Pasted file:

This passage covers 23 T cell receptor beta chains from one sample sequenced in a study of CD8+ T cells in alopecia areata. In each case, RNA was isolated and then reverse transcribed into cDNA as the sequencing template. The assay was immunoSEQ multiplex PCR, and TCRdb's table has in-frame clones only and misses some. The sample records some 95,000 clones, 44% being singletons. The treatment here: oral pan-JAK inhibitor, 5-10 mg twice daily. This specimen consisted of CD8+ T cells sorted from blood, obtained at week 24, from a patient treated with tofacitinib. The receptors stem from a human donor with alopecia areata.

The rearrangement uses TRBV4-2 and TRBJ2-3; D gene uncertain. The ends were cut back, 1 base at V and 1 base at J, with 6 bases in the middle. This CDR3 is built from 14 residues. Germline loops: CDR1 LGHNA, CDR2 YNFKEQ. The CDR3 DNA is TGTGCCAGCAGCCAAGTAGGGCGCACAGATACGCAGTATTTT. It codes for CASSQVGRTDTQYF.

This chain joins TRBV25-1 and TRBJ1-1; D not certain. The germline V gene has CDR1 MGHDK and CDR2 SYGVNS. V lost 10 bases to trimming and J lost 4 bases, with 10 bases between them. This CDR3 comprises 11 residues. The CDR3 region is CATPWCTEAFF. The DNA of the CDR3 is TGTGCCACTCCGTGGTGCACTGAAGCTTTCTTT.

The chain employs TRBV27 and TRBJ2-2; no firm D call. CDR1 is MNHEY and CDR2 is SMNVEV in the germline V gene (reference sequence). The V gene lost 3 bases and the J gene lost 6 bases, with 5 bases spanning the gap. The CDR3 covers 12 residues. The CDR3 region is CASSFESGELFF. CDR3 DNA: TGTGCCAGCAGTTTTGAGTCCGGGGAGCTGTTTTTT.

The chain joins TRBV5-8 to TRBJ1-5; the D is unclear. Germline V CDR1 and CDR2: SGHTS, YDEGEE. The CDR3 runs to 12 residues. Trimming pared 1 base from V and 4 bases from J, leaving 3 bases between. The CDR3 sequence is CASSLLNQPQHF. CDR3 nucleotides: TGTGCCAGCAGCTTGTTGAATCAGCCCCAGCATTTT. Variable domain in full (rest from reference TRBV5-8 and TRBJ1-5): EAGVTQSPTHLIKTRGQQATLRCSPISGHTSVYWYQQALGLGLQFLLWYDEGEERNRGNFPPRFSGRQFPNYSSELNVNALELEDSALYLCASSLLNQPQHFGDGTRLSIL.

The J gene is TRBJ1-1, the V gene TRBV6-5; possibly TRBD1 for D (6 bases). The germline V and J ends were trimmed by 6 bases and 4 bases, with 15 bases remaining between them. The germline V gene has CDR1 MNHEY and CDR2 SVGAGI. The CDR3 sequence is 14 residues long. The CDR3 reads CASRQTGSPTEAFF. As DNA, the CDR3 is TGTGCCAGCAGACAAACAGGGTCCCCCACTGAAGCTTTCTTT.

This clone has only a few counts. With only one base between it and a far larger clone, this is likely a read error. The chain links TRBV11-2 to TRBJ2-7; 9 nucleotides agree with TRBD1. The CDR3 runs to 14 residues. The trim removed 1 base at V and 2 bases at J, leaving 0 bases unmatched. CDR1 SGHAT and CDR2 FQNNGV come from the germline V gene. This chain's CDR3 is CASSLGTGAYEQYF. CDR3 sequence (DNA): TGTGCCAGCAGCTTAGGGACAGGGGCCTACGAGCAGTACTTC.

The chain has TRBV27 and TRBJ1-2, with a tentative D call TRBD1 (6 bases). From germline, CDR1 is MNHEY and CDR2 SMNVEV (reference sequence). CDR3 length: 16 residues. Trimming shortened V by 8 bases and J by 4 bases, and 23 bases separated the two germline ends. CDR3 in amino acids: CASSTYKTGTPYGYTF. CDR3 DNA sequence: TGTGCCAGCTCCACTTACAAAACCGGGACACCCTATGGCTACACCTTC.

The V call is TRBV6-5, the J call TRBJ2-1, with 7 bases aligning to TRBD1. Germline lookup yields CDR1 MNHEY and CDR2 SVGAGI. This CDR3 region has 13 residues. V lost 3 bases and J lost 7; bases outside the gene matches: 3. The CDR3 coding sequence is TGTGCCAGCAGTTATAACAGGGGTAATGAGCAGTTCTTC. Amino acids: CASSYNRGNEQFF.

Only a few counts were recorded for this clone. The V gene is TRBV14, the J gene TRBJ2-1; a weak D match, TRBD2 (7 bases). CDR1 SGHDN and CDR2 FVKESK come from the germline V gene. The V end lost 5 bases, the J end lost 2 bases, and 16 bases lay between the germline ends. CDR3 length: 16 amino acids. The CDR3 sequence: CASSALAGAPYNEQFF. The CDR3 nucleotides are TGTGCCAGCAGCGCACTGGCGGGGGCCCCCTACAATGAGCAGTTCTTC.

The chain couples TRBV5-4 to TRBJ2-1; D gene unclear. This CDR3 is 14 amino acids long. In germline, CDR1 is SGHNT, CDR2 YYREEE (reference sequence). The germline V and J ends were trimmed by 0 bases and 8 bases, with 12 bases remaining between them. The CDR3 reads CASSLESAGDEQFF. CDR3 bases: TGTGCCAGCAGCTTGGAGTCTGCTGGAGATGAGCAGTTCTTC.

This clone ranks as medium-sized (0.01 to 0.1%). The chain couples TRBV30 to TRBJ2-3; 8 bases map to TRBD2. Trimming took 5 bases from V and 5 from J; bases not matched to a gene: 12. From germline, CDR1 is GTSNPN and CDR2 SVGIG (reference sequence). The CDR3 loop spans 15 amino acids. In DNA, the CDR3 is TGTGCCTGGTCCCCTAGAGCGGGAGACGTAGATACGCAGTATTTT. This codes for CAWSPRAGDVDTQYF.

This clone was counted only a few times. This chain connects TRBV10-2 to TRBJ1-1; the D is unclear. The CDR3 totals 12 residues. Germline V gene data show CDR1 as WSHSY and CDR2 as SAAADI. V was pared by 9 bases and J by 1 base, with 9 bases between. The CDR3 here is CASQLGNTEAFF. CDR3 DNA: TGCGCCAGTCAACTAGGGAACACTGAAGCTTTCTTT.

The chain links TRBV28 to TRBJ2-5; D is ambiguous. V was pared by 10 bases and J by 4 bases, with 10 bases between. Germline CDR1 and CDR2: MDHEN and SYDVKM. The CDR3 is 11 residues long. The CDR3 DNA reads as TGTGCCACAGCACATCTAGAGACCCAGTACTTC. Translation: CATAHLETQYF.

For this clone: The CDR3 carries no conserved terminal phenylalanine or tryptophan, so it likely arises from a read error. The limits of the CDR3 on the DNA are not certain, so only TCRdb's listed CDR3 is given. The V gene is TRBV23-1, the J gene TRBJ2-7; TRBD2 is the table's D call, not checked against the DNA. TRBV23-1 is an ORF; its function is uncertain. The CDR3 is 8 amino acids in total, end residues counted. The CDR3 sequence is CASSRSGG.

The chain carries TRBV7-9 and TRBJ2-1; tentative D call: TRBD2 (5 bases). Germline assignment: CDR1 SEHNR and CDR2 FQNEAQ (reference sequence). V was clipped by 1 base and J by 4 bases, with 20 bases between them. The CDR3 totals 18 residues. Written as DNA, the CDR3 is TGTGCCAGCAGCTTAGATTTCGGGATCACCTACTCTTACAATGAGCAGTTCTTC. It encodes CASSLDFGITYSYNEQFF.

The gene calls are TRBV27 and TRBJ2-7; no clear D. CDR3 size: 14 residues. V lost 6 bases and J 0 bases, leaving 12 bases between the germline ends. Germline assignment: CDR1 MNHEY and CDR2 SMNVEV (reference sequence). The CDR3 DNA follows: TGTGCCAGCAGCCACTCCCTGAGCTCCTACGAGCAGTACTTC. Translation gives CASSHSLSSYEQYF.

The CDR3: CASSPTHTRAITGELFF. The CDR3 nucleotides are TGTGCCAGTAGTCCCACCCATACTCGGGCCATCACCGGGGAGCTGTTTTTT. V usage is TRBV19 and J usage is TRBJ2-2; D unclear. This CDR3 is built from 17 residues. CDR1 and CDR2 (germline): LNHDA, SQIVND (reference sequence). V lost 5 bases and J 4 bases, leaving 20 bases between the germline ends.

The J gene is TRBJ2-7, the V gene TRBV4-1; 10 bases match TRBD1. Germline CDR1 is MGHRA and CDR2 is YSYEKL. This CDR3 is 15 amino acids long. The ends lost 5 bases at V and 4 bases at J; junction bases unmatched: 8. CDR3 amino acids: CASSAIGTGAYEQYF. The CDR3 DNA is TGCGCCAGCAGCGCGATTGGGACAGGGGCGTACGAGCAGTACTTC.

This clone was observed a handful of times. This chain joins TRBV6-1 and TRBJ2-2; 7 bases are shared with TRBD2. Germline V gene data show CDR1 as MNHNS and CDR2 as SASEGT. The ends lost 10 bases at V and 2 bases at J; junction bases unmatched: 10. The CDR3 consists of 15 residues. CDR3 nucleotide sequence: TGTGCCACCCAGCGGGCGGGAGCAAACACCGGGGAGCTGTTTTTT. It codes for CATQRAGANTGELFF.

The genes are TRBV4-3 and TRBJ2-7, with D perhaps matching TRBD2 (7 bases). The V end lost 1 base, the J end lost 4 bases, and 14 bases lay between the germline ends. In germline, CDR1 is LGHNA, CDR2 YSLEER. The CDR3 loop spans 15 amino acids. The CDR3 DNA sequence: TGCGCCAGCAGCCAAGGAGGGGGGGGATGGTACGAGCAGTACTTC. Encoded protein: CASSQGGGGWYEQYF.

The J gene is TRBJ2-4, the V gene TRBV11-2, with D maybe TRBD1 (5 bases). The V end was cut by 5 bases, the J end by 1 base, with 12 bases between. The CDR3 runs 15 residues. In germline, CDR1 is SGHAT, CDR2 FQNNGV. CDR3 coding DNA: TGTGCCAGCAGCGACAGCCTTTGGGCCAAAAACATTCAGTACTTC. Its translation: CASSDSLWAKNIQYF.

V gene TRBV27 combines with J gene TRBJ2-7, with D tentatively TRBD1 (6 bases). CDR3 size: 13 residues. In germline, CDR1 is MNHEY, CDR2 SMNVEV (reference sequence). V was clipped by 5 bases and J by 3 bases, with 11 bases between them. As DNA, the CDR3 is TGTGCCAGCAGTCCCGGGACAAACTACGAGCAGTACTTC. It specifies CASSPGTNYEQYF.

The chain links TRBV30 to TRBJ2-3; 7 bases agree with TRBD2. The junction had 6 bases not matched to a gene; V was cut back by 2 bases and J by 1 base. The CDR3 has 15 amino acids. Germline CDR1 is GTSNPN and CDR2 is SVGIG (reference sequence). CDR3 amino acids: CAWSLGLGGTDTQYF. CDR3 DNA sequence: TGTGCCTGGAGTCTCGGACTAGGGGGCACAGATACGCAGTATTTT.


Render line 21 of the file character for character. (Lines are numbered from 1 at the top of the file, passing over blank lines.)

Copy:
The genes are TRBV4-3 and TRBJ2-7, with D perhaps matching TRBD2 (7 bases). The V end lost 1 base, the J end lost 4 bases, and 14 bases lay between the germline ends. In germline, CDR1 is LGHNA, CDR2 YSLEER. The CDR3 loop spans 15 amino acids. The CDR3 DNA sequence: TGCGCCAGCAGCCAAGGAGGGGGGGGATGGTACGAGCAGTACTTC. Encoded protein: CASSQGGGGWYEQYF.